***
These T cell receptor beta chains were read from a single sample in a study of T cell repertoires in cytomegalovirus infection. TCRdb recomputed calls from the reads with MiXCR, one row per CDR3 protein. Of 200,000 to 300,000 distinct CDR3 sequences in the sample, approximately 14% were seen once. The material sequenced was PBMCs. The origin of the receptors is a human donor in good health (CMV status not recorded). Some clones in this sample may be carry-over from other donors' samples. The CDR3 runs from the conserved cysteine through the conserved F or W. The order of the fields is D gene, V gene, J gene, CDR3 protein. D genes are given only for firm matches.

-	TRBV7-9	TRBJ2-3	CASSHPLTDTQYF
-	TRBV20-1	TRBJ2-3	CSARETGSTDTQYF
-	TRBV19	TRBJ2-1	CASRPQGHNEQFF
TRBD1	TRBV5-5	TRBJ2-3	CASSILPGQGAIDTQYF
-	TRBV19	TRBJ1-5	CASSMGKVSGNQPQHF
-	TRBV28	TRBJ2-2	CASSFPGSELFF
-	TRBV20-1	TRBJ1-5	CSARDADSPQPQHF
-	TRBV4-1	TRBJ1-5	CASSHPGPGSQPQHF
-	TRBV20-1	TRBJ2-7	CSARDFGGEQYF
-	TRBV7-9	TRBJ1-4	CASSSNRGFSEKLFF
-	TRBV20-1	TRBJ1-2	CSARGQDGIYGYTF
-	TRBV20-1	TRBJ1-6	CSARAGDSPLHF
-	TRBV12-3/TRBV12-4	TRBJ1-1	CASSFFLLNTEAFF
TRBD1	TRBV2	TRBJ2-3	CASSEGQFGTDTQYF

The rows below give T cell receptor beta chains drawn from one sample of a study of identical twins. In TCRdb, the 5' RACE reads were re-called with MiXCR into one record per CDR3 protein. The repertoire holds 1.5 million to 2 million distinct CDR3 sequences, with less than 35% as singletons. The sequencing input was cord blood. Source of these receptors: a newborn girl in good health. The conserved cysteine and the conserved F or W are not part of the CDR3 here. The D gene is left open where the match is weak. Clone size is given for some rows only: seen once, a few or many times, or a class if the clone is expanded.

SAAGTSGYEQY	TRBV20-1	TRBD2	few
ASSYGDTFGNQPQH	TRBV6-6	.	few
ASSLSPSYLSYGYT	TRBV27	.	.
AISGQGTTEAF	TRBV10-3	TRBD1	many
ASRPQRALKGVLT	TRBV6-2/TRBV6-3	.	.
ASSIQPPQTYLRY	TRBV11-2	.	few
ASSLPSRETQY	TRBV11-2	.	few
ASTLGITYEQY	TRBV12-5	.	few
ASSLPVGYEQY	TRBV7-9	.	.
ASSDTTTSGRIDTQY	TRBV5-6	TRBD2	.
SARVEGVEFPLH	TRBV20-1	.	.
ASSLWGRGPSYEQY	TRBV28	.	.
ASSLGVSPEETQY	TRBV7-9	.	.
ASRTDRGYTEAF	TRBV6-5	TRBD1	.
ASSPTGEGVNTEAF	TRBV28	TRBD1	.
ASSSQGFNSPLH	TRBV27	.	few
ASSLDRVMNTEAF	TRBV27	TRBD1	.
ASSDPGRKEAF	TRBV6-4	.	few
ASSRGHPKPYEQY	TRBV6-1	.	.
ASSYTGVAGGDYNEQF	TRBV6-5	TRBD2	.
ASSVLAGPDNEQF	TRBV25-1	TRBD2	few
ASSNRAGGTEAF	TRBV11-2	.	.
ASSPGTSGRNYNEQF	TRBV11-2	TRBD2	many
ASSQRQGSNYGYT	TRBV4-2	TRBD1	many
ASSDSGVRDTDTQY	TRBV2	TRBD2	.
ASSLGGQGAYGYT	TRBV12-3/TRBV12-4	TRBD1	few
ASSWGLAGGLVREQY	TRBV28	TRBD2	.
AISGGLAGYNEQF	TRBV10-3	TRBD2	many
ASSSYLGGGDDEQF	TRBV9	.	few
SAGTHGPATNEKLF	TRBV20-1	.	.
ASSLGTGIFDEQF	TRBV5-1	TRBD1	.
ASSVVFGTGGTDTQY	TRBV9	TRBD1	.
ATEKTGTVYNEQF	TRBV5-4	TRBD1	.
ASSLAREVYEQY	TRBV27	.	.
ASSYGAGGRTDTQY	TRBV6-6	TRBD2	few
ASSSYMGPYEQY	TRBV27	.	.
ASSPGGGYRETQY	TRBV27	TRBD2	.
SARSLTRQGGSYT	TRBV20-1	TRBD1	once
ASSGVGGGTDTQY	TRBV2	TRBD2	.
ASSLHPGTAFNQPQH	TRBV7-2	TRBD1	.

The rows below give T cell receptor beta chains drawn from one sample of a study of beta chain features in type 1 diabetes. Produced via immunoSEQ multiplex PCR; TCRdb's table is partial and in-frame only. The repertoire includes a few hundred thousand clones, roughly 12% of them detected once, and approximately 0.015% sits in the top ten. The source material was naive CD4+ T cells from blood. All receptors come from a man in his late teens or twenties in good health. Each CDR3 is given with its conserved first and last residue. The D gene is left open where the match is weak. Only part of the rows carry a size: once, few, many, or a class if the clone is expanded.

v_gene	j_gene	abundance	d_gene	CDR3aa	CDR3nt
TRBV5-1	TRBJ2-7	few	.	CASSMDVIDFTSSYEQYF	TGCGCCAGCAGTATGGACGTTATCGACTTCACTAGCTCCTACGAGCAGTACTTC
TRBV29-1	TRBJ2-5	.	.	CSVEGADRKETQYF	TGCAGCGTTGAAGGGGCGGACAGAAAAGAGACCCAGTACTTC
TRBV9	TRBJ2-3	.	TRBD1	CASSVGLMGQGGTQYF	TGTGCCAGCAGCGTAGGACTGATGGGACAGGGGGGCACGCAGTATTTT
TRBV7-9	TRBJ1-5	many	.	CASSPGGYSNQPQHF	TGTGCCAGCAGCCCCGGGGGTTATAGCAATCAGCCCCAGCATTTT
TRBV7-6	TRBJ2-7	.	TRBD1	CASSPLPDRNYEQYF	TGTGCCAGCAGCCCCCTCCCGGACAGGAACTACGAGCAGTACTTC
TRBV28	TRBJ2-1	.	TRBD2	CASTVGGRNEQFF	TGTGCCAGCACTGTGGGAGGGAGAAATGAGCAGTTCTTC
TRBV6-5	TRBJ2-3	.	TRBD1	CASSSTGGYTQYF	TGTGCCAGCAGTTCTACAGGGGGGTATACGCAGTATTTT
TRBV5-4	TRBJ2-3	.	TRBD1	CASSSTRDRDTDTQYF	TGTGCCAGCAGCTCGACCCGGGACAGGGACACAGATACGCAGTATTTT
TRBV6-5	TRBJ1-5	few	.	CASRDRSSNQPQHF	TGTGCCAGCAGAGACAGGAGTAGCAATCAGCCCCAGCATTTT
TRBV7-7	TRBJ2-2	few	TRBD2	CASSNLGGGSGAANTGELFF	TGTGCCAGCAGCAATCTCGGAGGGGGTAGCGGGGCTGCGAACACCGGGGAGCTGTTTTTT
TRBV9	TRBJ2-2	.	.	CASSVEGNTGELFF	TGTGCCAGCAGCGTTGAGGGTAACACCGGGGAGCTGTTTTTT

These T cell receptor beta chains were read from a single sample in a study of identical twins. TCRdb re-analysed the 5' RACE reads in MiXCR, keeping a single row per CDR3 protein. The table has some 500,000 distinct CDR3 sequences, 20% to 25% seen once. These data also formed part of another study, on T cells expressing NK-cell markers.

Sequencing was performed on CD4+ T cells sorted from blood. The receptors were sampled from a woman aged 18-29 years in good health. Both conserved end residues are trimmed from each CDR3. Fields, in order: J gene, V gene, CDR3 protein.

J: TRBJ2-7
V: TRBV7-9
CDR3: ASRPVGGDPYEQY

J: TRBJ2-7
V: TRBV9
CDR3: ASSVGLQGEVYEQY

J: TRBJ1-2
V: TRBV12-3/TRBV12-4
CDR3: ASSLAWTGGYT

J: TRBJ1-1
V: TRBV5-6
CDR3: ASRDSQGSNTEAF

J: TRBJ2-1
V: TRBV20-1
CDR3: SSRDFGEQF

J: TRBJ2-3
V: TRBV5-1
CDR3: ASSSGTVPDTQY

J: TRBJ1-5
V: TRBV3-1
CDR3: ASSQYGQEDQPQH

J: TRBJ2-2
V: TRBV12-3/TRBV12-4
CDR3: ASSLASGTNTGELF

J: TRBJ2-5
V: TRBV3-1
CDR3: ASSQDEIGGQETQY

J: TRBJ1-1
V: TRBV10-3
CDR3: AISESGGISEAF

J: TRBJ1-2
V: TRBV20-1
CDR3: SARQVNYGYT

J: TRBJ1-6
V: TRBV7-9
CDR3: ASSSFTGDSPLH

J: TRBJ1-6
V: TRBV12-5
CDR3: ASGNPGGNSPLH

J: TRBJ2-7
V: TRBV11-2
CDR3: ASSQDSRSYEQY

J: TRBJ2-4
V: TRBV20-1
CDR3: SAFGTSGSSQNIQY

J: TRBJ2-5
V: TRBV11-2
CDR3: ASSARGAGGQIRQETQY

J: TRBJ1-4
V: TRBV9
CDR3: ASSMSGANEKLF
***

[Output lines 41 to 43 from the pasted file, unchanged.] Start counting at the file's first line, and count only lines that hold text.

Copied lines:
ASSDSGVRDTDTQY	TRBV2	TRBD2	.
ASSLGGQGAYGYT	TRBV12-3/TRBV12-4	TRBD1	few
ASSWGLAGGLVREQY	TRBV28	TRBD2	.